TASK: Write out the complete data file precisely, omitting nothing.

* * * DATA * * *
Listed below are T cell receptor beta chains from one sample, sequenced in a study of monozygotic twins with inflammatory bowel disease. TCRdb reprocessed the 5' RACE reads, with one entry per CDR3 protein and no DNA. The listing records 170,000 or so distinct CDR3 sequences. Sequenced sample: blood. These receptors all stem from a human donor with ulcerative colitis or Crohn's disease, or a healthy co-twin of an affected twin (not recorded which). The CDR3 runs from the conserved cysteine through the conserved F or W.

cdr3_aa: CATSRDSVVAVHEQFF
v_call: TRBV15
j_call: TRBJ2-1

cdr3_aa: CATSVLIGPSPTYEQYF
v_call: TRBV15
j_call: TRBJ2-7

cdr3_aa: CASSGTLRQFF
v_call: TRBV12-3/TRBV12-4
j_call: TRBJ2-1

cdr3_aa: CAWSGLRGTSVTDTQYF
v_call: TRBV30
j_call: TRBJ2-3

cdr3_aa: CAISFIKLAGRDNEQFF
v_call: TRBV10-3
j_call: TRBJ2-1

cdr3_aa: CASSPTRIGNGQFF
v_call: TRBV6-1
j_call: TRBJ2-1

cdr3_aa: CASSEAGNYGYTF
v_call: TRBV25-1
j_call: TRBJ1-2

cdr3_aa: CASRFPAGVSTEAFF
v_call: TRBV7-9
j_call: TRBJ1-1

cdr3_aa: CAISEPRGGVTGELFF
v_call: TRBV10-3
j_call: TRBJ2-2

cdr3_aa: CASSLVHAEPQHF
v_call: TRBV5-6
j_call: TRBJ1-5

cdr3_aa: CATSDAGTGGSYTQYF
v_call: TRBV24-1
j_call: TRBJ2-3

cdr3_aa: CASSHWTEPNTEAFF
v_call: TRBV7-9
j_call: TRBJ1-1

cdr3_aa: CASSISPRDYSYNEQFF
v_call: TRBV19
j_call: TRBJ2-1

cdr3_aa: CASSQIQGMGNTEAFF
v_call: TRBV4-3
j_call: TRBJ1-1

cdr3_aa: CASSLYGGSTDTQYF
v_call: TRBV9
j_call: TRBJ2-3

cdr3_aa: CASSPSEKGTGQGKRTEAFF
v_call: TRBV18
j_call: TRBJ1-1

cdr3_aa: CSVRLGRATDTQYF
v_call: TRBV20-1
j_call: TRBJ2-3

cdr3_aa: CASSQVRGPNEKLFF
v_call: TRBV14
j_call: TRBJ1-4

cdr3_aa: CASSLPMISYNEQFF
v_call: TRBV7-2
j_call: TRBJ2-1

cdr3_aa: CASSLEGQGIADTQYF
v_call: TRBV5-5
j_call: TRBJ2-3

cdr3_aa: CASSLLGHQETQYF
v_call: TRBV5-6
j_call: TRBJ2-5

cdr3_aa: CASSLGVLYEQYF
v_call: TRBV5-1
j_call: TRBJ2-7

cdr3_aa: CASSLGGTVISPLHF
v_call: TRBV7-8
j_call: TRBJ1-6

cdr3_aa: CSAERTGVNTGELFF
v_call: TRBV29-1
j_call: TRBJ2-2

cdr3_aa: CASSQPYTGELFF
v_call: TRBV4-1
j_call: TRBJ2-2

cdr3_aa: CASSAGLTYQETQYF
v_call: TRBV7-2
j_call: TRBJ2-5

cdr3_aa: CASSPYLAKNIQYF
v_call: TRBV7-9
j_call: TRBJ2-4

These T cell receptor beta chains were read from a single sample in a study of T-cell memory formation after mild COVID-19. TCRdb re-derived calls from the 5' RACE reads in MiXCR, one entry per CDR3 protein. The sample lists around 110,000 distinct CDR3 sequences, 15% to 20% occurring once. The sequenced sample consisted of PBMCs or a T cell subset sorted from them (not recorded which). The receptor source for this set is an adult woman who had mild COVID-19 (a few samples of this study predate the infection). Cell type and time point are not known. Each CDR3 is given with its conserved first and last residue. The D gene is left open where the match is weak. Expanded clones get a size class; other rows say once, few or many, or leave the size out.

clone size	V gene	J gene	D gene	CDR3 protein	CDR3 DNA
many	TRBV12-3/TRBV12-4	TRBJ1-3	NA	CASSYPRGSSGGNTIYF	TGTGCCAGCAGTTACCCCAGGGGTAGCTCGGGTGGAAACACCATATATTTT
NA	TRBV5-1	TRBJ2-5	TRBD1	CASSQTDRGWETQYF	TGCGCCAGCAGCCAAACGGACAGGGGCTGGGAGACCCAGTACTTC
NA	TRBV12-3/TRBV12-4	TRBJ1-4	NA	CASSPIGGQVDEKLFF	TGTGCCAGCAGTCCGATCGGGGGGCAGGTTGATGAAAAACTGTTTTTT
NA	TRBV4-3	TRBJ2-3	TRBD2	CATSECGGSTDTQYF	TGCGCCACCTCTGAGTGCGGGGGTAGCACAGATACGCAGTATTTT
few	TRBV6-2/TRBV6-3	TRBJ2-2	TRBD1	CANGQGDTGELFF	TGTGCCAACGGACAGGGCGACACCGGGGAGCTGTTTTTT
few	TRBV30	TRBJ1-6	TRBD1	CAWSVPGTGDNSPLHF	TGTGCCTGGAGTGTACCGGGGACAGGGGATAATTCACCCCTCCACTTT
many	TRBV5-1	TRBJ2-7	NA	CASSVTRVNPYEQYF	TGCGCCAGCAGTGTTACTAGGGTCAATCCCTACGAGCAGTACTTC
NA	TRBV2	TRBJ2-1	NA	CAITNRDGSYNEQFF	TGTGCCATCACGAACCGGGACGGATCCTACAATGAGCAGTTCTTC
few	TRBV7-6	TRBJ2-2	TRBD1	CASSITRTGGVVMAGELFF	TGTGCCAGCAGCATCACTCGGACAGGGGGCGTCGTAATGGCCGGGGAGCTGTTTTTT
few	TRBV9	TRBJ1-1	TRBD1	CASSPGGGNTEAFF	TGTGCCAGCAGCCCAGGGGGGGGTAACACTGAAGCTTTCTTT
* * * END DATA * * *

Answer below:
Listed below are T cell receptor beta chains from one sample, sequenced in a study of monozygotic twins with inflammatory bowel disease. TCRdb reprocessed the 5' RACE reads, with one entry per CDR3 protein and no DNA. The listing records 170,000 or so distinct CDR3 sequences. Sequenced sample: blood. These receptors all stem from a human donor with ulcerative colitis or Crohn's disease, or a healthy co-twin of an affected twin (not recorded which). The CDR3 runs from the conserved cysteine through the conserved F or W.

cdr3_aa: CATSRDSVVAVHEQFF
v_call: TRBV15
j_call: TRBJ2-1

cdr3_aa: CATSVLIGPSPTYEQYF
v_call: TRBV15
j_call: TRBJ2-7

cdr3_aa: CASSGTLRQFF
v_call: TRBV12-3/TRBV12-4
j_call: TRBJ2-1

cdr3_aa: CAWSGLRGTSVTDTQYF
v_call: TRBV30
j_call: TRBJ2-3

cdr3_aa: CAISFIKLAGRDNEQFF
v_call: TRBV10-3
j_call: TRBJ2-1

cdr3_aa: CASSPTRIGNGQFF
v_call: TRBV6-1
j_call: TRBJ2-1

cdr3_aa: CASSEAGNYGYTF
v_call: TRBV25-1
j_call: TRBJ1-2

cdr3_aa: CASRFPAGVSTEAFF
v_call: TRBV7-9
j_call: TRBJ1-1

cdr3_aa: CAISEPRGGVTGELFF
v_call: TRBV10-3
j_call: TRBJ2-2

cdr3_aa: CASSLVHAEPQHF
v_call: TRBV5-6
j_call: TRBJ1-5

cdr3_aa: CATSDAGTGGSYTQYF
v_call: TRBV24-1
j_call: TRBJ2-3

cdr3_aa: CASSHWTEPNTEAFF
v_call: TRBV7-9
j_call: TRBJ1-1

cdr3_aa: CASSISPRDYSYNEQFF
v_call: TRBV19
j_call: TRBJ2-1

cdr3_aa: CASSQIQGMGNTEAFF
v_call: TRBV4-3
j_call: TRBJ1-1

cdr3_aa: CASSLYGGSTDTQYF
v_call: TRBV9
j_call: TRBJ2-3

cdr3_aa: CASSPSEKGTGQGKRTEAFF
v_call: TRBV18
j_call: TRBJ1-1

cdr3_aa: CSVRLGRATDTQYF
v_call: TRBV20-1
j_call: TRBJ2-3

cdr3_aa: CASSQVRGPNEKLFF
v_call: TRBV14
j_call: TRBJ1-4

cdr3_aa: CASSLPMISYNEQFF
v_call: TRBV7-2
j_call: TRBJ2-1

cdr3_aa: CASSLEGQGIADTQYF
v_call: TRBV5-5
j_call: TRBJ2-3

cdr3_aa: CASSLLGHQETQYF
v_call: TRBV5-6
j_call: TRBJ2-5

cdr3_aa: CASSLGVLYEQYF
v_call: TRBV5-1
j_call: TRBJ2-7

cdr3_aa: CASSLGGTVISPLHF
v_call: TRBV7-8
j_call: TRBJ1-6

cdr3_aa: CSAERTGVNTGELFF
v_call: TRBV29-1
j_call: TRBJ2-2

cdr3_aa: CASSQPYTGELFF
v_call: TRBV4-1
j_call: TRBJ2-2

cdr3_aa: CASSAGLTYQETQYF
v_call: TRBV7-2
j_call: TRBJ2-5

cdr3_aa: CASSPYLAKNIQYF
v_call: TRBV7-9
j_call: TRBJ2-4

These T cell receptor beta chains were read from a single sample in a study of T-cell memory formation after mild COVID-19. TCRdb re-derived calls from the 5' RACE reads in MiXCR, one entry per CDR3 protein. The sample lists around 110,000 distinct CDR3 sequences, 15% to 20% occurring once. The sequenced sample consisted of PBMCs or a T cell subset sorted from them (not recorded which). The receptor source for this set is an adult woman who had mild COVID-19 (a few samples of this study predate the infection). Cell type and time point are not known. Each CDR3 is given with its conserved first and last residue. The D gene is left open where the match is weak. Expanded clones get a size class; other rows say once, few or many, or leave the size out.

clone size	V gene	J gene	D gene	CDR3 protein	CDR3 DNA
many	TRBV12-3/TRBV12-4	TRBJ1-3	NA	CASSYPRGSSGGNTIYF	TGTGCCAGCAGTTACCCCAGGGGTAGCTCGGGTGGAAACACCATATATTTT
NA	TRBV5-1	TRBJ2-5	TRBD1	CASSQTDRGWETQYF	TGCGCCAGCAGCCAAACGGACAGGGGCTGGGAGACCCAGTACTTC
NA	TRBV12-3/TRBV12-4	TRBJ1-4	NA	CASSPIGGQVDEKLFF	TGTGCCAGCAGTCCGATCGGGGGGCAGGTTGATGAAAAACTGTTTTTT
NA	TRBV4-3	TRBJ2-3	TRBD2	CATSECGGSTDTQYF	TGCGCCACCTCTGAGTGCGGGGGTAGCACAGATACGCAGTATTTT
few	TRBV6-2/TRBV6-3	TRBJ2-2	TRBD1	CANGQGDTGELFF	TGTGCCAACGGACAGGGCGACACCGGGGAGCTGTTTTTT
few	TRBV30	TRBJ1-6	TRBD1	CAWSVPGTGDNSPLHF	TGTGCCTGGAGTGTACCGGGGACAGGGGATAATTCACCCCTCCACTTT
many	TRBV5-1	TRBJ2-7	NA	CASSVTRVNPYEQYF	TGCGCCAGCAGTGTTACTAGGGTCAATCCCTACGAGCAGTACTTC
NA	TRBV2	TRBJ2-1	NA	CAITNRDGSYNEQFF	TGTGCCATCACGAACCGGGACGGATCCTACAATGAGCAGTTCTTC
few	TRBV7-6	TRBJ2-2	TRBD1	CASSITRTGGVVMAGELFF	TGTGCCAGCAGCATCACTCGGACAGGGGGCGTCGTAATGGCCGGGGAGCTGTTTTTT
few	TRBV9	TRBJ1-1	TRBD1	CASSPGGGNTEAFF	TGTGCCAGCAGCCCAGGGGGGGGTAACACTGAAGCTTTCTTT